In developing countries, there is a need for continued focus on the optimization of agricultural output, in conjunction with conservation of the natural resources base, via improved crops and crop management systems. The implications of climate change make it necessary to integrate considerations regarding adaptation, uncertainty, vulnerability and resilience into agricultural research strategies and programmes. The various biotechnologies available have the potential to play a significant role in this process.
Crop biotechnologies have developed incrementally over the past century, but progress has accelerated greatly over the last two decades, leading to many important scientific achievements and impressive technological advances. A wide range of crop biotechnologies are available and some are increasingly used in developing countries, especially tissue-culture-based techniques (such as micropropagation), mutagenesis, interspecific or intergeneric hybridization, genetic modification, marker-assisted selection (MAS), disease diagnostics and bioprotection, and biofertilization.
As with other maturing technologies, there have been mixed experiences with crop biotechnologies in developing countries. Genetic modification has had limited but real success in modifying a few simple input traits in a small number of commercial commodity crops, adopted also in some developing countries. The wider application of genetic modification has been slowed down by severe limitations on the kinds of traits available, complex intellectual property rights regimes and regulatory issues, and the often negative perception of the public. While there have been significant successes in the adoption by farmers of a few first-generation transgenic varieties, there have also been unexpected market setbacks as farmers sought to avoid high seed costs and other restrictions.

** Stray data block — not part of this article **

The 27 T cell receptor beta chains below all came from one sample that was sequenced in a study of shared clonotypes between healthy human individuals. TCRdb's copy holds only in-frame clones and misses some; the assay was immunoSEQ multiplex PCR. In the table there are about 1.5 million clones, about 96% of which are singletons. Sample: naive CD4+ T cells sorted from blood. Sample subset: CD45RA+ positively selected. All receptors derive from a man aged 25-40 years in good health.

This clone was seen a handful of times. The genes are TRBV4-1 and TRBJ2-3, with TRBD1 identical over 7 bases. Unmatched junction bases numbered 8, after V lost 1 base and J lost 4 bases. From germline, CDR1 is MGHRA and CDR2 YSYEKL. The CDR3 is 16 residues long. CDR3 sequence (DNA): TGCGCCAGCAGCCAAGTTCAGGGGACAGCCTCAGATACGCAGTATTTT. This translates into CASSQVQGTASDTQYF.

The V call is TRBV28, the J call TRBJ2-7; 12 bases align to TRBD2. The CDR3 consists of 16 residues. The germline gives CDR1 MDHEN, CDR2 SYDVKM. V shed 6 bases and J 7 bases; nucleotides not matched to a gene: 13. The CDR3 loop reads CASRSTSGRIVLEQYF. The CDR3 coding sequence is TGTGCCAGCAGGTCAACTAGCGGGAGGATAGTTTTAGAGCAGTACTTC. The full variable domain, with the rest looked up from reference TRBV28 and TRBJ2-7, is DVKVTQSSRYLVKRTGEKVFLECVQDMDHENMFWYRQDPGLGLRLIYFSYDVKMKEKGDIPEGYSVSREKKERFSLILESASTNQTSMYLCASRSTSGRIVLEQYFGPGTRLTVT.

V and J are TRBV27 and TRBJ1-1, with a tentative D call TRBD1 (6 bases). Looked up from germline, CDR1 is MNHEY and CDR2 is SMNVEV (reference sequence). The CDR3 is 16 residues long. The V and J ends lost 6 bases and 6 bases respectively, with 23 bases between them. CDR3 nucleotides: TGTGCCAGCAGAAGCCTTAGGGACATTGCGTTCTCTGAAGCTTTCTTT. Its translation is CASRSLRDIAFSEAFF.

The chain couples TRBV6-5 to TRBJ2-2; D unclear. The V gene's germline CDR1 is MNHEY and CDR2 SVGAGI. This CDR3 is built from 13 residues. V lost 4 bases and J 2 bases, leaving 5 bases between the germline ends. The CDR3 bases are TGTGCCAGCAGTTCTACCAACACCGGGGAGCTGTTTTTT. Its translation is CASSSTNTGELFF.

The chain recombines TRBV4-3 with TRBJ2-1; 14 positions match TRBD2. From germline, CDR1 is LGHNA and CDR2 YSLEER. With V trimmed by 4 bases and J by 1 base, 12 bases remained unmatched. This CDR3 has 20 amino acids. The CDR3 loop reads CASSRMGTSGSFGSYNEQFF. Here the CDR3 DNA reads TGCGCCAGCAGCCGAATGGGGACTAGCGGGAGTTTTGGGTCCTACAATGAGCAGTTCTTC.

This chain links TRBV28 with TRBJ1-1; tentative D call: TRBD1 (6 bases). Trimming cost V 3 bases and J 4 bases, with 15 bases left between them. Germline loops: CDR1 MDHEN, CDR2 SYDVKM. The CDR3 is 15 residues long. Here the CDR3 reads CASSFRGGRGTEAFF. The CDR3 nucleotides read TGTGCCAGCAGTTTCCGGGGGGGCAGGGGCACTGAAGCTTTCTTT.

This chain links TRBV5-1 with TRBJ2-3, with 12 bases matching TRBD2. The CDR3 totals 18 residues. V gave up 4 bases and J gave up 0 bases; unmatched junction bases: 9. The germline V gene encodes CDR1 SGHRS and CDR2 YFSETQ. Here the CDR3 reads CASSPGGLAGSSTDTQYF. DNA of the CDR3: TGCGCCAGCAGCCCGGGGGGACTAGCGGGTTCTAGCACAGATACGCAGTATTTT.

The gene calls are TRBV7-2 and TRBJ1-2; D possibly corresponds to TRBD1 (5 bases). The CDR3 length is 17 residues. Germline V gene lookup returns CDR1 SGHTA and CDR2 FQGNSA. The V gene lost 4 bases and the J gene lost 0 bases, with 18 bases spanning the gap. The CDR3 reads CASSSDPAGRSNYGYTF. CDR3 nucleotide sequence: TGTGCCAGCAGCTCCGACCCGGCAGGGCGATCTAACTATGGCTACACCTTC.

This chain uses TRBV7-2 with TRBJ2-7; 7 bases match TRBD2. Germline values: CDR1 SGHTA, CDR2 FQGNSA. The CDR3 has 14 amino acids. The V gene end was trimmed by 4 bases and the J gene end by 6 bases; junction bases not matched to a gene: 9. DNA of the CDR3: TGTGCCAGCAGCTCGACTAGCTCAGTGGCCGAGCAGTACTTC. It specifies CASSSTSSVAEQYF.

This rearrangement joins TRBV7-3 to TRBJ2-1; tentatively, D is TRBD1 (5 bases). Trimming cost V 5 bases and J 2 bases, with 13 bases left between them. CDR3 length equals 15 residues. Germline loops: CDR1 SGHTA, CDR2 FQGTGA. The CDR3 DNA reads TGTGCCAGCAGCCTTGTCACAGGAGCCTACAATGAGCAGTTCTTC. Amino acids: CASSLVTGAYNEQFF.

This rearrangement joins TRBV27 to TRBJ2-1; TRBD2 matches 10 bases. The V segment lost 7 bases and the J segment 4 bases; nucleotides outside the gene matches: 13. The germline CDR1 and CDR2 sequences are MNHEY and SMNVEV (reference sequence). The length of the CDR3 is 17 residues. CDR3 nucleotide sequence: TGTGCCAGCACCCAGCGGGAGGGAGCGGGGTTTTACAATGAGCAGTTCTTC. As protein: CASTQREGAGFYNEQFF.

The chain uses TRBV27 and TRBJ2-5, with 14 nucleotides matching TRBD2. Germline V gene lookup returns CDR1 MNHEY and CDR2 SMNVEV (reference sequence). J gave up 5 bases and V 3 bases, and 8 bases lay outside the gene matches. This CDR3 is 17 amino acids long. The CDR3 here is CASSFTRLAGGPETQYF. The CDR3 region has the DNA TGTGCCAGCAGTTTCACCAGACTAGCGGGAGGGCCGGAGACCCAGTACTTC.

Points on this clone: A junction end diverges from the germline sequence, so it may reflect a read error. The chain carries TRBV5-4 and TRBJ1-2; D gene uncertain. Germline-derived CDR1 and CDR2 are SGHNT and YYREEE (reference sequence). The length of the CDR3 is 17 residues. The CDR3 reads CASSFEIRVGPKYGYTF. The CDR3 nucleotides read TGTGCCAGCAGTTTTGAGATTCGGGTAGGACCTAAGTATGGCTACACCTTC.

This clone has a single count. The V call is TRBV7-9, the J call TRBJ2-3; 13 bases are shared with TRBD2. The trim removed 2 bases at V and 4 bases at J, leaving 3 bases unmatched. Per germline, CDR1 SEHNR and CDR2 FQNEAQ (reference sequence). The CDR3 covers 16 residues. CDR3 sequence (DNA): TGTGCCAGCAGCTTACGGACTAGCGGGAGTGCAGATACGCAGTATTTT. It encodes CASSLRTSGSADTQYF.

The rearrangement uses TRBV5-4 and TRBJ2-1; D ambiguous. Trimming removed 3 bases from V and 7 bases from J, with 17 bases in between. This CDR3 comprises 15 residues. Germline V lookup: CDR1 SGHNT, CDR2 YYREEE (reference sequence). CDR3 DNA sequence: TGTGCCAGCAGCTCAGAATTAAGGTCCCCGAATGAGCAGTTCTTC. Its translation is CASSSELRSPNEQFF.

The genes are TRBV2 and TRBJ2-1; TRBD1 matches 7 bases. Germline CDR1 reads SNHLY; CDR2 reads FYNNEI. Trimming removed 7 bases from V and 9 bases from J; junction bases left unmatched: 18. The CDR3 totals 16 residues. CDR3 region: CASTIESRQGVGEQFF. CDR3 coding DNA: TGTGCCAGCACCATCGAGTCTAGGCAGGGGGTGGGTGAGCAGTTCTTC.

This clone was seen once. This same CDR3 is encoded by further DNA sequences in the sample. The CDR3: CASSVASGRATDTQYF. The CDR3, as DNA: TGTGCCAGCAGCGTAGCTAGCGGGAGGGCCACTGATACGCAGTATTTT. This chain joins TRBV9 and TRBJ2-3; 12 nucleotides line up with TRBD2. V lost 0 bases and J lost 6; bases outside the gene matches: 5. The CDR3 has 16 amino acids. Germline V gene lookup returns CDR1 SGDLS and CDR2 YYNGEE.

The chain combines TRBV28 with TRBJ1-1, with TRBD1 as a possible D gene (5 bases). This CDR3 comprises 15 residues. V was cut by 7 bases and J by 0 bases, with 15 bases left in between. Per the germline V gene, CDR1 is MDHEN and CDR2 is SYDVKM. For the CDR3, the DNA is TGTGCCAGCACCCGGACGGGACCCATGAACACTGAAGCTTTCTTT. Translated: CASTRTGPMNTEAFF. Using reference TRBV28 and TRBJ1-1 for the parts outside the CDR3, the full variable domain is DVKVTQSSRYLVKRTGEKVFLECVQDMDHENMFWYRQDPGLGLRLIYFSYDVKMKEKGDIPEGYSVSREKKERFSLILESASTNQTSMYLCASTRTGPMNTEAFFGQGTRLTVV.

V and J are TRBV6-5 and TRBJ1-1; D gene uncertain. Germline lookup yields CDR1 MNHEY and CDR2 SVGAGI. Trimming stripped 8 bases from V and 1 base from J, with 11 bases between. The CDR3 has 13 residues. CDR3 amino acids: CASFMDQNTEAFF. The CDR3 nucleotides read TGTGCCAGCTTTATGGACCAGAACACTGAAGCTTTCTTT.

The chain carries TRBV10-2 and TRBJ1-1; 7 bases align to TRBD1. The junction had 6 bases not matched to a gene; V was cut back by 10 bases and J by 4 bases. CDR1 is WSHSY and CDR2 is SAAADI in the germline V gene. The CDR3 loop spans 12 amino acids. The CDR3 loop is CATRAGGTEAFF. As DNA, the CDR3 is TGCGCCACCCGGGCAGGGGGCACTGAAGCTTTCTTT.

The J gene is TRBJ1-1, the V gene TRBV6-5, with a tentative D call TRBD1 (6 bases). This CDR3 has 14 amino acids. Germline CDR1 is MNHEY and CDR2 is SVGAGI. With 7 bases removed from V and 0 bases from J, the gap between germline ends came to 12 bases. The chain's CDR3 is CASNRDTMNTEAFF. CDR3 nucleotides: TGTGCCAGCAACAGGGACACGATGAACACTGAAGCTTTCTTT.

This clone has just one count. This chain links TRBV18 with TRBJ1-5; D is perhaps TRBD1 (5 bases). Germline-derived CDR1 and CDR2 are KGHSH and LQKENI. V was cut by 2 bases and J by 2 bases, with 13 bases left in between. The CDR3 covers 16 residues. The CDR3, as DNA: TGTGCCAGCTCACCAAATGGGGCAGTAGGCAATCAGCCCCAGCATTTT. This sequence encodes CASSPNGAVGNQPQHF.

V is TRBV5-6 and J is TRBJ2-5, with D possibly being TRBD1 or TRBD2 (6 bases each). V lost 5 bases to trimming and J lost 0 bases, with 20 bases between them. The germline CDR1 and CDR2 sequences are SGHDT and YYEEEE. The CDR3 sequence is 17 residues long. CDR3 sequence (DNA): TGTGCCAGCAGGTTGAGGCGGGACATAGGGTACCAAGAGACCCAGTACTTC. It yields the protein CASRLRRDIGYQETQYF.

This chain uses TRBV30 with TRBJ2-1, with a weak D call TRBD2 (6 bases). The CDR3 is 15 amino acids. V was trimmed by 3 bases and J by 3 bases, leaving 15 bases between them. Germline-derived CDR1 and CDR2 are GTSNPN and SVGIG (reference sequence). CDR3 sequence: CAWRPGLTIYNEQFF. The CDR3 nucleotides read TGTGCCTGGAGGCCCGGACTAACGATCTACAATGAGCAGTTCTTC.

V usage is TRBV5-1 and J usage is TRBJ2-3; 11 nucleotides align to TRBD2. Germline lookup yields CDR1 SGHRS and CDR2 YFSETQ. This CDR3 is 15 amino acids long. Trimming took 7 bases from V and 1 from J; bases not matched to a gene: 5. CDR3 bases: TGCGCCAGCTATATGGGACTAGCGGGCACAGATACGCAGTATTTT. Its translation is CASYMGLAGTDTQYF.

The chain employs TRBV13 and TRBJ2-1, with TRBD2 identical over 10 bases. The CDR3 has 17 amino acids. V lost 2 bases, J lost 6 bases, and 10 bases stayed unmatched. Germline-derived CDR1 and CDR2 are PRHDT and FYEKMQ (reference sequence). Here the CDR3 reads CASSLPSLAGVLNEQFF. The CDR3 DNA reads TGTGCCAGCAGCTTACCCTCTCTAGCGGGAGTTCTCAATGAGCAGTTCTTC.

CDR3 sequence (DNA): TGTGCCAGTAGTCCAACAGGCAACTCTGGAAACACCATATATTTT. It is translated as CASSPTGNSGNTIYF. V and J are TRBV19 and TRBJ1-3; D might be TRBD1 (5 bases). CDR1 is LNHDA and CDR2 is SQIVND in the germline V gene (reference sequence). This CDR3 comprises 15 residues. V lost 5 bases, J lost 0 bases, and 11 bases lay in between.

The major breeding and crop management applications to date have come from non-transgenic biotechnologies encompassing the full range of agronomic traits and practices relevant to developing countries' farmers. For example, mutagenesis is widely used in developing countries and more than 2 200 mutation-derived crop varieties have been obtained worldwide in the last sixty years, mainly in developing countries. Interspecific hybridization allows the combination of favourable traits from different species and has been used successfully in, for instance, the development of interspecific disease-resistant Asian rice and New Rice for Africa (NERICA) varieties. However, interspecific hybridization programmes can be slow and require a great deal of scientific expertise and skilled labour.
MAS is still at a relatively early stage in its application for key subsistence crops in many developing countries, although it has begun to produce some significant results, such as the development of a pearl millet hybrid with resistance to downy mildew disease in India. The costs and technical sophistication required for MAS, however, remain major challenges for developing countries. Micropropagation is used for the mass clonal propagation of elite lines or disease-free planting material. Many developing countries have significant crop micropropagation programmes and are applying it to a wide range of subsistence crops.